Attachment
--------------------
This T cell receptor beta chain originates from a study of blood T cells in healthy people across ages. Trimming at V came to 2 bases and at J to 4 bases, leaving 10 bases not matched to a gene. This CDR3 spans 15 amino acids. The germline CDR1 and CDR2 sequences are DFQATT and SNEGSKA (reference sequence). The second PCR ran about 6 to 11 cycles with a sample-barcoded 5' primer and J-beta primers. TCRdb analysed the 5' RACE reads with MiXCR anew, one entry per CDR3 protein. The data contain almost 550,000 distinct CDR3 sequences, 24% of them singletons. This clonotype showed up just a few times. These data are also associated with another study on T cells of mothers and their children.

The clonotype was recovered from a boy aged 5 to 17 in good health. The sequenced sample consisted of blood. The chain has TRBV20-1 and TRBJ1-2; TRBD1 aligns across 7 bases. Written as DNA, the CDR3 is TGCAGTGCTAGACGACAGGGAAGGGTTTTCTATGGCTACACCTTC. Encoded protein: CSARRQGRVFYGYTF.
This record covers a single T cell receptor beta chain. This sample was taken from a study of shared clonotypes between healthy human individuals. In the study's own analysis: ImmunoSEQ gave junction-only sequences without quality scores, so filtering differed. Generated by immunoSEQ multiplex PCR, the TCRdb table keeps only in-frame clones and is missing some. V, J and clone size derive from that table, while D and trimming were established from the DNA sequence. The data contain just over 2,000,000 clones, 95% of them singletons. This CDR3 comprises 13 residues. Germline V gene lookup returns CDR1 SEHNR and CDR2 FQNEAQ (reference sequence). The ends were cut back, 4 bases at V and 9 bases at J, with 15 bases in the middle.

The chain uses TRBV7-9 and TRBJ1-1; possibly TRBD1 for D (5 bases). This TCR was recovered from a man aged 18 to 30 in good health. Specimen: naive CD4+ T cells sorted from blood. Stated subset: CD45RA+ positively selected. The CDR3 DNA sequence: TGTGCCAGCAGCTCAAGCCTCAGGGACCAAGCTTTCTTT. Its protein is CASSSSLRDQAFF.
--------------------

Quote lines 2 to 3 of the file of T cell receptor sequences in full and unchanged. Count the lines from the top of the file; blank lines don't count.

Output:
The clonotype was recovered from a boy aged 5 to 17 in good health. The sequenced sample consisted of blood. The chain has TRBV20-1 and TRBJ1-2; TRBD1 aligns across 7 bases. Written as DNA, the CDR3 is TGCAGTGCTAGACGACAGGGAAGGGTTTTCTATGGCTACACCTTC. Encoded protein: CSARRQGRVFYGYTF.
This record covers a single T cell receptor beta chain. This sample was taken from a study of shared clonotypes between healthy human individuals. In the study's own analysis: ImmunoSEQ gave junction-only sequences without quality scores, so filtering differed. Generated by immunoSEQ multiplex PCR, the TCRdb table keeps only in-frame clones and is missing some. V, J and clone size derive from that table, while D and trimming were established from the DNA sequence. The data contain just over 2,000,000 clones, 95% of them singletons. This CDR3 comprises 13 residues. Germline V gene lookup returns CDR1 SEHNR and CDR2 FQNEAQ (reference sequence). The ends were cut back, 4 bases at V and 9 bases at J, with 15 bases in the middle.